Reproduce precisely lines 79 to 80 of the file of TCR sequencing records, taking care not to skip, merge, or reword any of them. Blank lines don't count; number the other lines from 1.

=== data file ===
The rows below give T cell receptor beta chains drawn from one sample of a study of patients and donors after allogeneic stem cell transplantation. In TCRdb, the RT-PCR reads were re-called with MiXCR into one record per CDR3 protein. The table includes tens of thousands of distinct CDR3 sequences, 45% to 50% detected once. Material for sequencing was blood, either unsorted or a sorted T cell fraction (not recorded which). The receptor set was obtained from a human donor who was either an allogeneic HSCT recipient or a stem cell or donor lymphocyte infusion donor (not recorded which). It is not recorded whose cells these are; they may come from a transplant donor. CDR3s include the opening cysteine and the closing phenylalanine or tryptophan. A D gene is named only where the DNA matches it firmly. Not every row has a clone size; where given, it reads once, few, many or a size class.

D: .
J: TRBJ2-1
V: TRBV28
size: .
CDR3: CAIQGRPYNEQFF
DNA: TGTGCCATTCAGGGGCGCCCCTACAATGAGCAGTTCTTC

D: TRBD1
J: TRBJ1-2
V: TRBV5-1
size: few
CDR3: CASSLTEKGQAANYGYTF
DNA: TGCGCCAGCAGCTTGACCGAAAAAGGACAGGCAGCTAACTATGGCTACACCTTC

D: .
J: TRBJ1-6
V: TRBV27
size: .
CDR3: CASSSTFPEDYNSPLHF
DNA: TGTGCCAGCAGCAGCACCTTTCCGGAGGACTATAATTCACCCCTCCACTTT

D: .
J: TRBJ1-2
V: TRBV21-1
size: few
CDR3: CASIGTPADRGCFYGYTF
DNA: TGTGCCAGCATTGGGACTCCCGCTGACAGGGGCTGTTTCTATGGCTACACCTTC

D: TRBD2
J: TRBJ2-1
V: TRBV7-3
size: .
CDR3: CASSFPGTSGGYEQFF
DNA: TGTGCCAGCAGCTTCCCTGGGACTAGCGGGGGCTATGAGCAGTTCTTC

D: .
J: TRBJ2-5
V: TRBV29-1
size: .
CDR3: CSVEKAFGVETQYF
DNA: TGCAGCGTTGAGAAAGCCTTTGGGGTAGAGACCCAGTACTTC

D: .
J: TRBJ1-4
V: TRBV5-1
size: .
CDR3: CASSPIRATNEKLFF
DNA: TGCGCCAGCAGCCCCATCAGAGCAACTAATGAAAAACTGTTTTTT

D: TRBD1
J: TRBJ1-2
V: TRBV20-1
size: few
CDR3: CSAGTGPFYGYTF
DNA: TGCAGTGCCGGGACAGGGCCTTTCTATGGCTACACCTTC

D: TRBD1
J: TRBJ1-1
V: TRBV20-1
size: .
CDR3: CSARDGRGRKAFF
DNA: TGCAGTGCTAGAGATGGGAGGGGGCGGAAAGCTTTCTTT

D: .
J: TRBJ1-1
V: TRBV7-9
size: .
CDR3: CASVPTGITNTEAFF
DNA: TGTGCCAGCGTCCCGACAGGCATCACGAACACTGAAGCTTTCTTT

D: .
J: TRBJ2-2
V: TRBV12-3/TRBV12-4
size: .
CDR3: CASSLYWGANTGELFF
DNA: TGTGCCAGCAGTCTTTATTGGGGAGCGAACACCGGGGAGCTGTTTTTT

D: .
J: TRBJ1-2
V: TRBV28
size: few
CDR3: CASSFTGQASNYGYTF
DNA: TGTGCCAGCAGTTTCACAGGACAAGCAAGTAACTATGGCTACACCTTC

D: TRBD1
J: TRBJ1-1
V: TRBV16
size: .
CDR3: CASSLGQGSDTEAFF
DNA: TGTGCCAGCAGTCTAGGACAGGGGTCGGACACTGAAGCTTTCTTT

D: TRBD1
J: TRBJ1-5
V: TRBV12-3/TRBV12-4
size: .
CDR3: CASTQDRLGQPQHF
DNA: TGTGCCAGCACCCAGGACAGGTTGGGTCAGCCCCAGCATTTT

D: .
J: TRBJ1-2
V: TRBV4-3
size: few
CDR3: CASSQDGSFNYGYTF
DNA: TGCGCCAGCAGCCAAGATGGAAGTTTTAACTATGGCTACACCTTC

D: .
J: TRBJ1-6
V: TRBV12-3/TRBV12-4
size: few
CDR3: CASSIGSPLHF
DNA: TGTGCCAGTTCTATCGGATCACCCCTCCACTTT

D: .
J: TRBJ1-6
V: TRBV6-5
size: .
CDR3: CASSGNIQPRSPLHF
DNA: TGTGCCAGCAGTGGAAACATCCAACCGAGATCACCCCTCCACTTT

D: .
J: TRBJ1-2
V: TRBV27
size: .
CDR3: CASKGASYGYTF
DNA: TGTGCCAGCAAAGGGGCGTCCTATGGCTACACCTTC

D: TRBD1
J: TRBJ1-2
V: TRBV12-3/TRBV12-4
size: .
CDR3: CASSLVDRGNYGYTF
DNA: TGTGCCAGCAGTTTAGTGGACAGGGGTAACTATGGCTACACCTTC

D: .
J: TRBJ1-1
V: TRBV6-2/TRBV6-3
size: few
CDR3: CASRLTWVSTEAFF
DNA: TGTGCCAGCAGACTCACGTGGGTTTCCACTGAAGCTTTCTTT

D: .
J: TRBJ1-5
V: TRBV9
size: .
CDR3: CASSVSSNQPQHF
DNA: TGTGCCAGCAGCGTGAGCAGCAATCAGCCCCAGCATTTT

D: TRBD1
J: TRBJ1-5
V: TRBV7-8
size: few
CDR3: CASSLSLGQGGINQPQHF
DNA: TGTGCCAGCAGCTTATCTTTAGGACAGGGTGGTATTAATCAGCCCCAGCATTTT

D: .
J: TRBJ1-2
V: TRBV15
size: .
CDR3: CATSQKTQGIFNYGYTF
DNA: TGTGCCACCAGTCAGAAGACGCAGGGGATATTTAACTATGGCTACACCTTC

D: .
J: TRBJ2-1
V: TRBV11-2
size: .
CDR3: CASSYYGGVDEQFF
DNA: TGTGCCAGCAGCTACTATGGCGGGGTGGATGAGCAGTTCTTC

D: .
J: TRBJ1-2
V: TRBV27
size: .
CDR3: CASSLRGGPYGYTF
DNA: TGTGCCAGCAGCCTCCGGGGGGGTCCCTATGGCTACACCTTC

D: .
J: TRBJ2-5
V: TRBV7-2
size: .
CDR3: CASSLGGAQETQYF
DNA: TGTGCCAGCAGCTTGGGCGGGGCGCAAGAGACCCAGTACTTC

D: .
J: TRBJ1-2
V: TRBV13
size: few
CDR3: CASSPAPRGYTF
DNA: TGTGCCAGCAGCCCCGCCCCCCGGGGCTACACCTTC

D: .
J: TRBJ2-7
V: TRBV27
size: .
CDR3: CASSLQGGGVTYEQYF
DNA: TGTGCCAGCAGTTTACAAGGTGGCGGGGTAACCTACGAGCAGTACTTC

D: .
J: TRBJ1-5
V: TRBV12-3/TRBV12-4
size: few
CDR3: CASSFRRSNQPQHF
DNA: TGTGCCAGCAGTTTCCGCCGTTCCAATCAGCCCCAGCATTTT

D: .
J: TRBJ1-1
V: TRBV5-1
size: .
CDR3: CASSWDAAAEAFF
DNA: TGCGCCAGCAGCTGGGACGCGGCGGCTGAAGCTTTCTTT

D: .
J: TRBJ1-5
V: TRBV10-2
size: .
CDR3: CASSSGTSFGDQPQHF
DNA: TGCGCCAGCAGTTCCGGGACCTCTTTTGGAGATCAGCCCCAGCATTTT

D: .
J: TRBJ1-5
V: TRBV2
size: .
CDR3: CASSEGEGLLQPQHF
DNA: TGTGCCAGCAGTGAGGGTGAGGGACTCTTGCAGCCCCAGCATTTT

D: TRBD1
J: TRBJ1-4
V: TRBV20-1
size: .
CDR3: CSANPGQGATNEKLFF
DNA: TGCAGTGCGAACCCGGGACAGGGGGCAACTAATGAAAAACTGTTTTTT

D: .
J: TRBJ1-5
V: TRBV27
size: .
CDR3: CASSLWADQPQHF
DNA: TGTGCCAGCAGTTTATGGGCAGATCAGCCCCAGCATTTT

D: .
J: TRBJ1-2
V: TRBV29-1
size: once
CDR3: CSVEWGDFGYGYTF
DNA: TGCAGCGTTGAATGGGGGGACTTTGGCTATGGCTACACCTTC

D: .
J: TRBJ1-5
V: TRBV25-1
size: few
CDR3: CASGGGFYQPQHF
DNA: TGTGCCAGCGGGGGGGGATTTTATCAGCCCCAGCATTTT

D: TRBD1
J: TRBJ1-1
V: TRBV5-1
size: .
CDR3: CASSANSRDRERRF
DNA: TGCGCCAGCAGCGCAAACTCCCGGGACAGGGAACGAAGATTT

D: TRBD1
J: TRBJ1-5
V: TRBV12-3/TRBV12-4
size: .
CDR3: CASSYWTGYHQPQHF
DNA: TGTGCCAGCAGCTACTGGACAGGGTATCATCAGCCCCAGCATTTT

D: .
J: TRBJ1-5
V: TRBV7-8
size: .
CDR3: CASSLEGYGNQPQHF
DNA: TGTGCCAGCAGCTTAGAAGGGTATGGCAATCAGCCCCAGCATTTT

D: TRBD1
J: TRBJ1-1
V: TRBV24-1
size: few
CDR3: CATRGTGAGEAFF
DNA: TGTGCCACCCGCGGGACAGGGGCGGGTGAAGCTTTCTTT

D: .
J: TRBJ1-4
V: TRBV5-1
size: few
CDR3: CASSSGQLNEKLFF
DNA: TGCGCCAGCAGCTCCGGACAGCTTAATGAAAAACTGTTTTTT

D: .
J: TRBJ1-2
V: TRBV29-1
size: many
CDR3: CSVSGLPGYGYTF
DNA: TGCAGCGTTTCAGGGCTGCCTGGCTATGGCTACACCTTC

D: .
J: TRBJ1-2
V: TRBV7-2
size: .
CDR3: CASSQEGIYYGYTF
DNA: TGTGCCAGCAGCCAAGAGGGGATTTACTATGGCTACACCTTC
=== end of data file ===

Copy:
DNA: TGTGCCAGCAGTCTAGGACAGGGGTCGGACACTGAAGCTTTCTTT

D: TRBD1